Blanca Prescott

Blanca Prescott has suffered through horrible, firsthand experiences of life in a city plagued with a taxicab cartel.  Blanca, a young, single mother of three who went completely blind due to illness at age 20, relies on taxi service for transportation around Minneapolis.  Her family cannot afford a car and her neighborhood is too hazardous, particularly given her condition, for her to feel safe using the city’s bus service.

Blanca discovered A New Star in late 2003 after terrible service from the existing Minneapolis taxicab cartel.  Wait times varied wildly from 15 minutes to almost two hours.  Sometimes taxis never came or were dispatched to the wrong address.  Drivers refused to walk Blanca to her door and even dropped her off two or more houses down the street from her home with no help.  Blanca encountered rude service and believes she was overcharged by drivers taking unnecessarily long routes.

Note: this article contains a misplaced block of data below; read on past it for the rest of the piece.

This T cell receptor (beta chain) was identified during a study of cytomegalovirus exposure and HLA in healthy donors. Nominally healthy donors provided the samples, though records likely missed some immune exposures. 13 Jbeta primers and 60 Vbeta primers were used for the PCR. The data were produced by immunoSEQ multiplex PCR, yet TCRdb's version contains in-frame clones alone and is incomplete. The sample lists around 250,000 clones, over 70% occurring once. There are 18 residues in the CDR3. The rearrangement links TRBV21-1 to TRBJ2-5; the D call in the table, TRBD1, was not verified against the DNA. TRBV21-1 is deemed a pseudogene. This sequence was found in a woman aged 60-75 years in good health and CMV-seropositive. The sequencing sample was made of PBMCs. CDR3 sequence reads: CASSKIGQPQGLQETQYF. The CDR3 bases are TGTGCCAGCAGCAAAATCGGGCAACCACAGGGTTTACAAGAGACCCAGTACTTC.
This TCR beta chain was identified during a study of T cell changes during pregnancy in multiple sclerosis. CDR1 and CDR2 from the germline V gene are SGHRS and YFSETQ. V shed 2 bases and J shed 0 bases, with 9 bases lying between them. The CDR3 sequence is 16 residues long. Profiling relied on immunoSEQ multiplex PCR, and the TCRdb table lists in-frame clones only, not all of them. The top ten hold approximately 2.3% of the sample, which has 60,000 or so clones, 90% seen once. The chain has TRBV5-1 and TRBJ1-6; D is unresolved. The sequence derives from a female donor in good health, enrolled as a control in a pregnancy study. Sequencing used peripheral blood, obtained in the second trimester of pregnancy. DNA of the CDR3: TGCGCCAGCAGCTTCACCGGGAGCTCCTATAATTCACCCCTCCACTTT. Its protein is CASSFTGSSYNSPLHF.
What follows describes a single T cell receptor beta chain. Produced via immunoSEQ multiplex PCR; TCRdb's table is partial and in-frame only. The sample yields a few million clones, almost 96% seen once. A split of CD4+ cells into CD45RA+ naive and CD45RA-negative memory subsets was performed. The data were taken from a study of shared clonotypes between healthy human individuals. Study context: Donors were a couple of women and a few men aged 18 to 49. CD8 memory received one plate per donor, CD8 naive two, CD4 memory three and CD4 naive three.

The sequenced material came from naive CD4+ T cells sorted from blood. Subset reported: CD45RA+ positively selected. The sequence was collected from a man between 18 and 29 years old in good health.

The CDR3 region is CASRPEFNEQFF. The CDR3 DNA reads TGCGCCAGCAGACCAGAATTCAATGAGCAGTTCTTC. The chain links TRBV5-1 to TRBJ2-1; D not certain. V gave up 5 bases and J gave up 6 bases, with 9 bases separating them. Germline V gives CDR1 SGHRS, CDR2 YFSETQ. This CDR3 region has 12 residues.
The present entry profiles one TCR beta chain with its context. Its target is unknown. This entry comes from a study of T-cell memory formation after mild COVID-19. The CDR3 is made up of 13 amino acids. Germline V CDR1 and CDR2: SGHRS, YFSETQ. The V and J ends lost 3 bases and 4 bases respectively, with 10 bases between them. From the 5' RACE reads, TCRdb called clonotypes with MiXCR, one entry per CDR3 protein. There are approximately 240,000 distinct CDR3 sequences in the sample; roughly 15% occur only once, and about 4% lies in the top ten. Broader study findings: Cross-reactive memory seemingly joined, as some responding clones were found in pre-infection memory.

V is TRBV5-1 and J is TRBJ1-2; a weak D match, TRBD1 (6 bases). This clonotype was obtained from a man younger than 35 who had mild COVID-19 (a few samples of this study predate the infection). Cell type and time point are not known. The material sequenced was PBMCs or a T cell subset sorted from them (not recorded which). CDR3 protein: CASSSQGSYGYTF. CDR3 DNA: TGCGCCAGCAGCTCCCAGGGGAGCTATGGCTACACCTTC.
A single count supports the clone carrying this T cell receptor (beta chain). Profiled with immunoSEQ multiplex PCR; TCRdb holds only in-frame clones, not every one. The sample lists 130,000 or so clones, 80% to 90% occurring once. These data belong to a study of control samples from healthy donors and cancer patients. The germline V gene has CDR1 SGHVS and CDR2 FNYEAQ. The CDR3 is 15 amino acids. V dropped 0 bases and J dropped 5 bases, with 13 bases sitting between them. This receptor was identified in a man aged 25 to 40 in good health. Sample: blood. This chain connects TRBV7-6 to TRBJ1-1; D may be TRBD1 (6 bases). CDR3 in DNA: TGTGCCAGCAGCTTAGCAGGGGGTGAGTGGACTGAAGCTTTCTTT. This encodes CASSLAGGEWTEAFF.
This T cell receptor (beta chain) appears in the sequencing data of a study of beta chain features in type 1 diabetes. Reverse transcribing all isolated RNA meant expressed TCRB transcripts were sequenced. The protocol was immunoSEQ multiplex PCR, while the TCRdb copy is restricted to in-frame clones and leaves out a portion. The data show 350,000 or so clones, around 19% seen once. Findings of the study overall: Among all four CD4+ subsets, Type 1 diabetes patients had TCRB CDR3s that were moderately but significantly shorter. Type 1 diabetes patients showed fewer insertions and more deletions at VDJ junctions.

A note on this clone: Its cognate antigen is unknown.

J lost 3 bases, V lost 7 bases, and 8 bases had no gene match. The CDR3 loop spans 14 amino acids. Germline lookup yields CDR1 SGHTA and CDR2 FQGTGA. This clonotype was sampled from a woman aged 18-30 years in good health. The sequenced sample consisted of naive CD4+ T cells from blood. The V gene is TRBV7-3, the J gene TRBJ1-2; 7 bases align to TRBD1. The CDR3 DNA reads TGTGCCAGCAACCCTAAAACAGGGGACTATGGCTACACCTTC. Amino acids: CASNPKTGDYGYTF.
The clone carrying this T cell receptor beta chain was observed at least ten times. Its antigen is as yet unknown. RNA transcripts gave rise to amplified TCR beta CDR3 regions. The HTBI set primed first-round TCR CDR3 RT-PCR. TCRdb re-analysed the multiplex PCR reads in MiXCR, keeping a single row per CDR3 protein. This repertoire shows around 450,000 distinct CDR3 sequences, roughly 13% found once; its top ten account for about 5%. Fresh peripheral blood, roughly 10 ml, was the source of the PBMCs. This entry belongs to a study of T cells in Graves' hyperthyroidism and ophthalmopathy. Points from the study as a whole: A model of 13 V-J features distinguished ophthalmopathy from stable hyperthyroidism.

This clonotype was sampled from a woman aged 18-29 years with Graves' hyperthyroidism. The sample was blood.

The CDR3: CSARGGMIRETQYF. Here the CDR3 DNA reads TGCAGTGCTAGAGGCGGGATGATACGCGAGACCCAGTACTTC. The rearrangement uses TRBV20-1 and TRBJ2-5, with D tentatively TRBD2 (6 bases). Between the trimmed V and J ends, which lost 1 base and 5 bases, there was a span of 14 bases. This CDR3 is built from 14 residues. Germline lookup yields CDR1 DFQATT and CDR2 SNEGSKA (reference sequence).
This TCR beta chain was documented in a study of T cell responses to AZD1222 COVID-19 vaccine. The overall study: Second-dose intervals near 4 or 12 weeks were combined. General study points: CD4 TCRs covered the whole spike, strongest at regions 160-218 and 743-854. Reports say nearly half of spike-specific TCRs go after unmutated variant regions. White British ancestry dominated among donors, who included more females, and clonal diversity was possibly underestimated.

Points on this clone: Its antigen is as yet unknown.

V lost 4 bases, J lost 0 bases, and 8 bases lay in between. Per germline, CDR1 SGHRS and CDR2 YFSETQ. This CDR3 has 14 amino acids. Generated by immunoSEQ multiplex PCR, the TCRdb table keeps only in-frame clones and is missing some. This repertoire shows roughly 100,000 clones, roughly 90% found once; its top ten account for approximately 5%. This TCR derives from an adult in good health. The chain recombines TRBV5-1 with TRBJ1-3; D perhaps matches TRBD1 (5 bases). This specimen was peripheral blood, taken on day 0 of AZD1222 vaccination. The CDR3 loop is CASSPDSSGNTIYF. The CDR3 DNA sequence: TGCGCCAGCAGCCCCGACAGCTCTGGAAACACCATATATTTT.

By contrast, her service with A New Star has been outstanding.  The drivers walk her from her door, help her in the car, walk her to her destination and speak in Spanish, which is her preference.  The dispatcher always calls if the car will be late and her wait time is usually between five and 10 minutes.

  • May 1, 2007    |   Economic Liberty

    Minneapolis Taxis

    Challenging Barriers To Economic Opportunity: Defending Minneapolis’ Free-Market Taxi Reforms Against an Establishment Backlash

    Private companies cannot use government power to outlaw competition, yet this is precisely what the established taxi cartel in Minneapolis tried to do. In October 2006, the city removed an artificial government-imposed cap on the number of taxis legally permitted to operate within city limits. The new ordinance increased the number of taxicabs on the…

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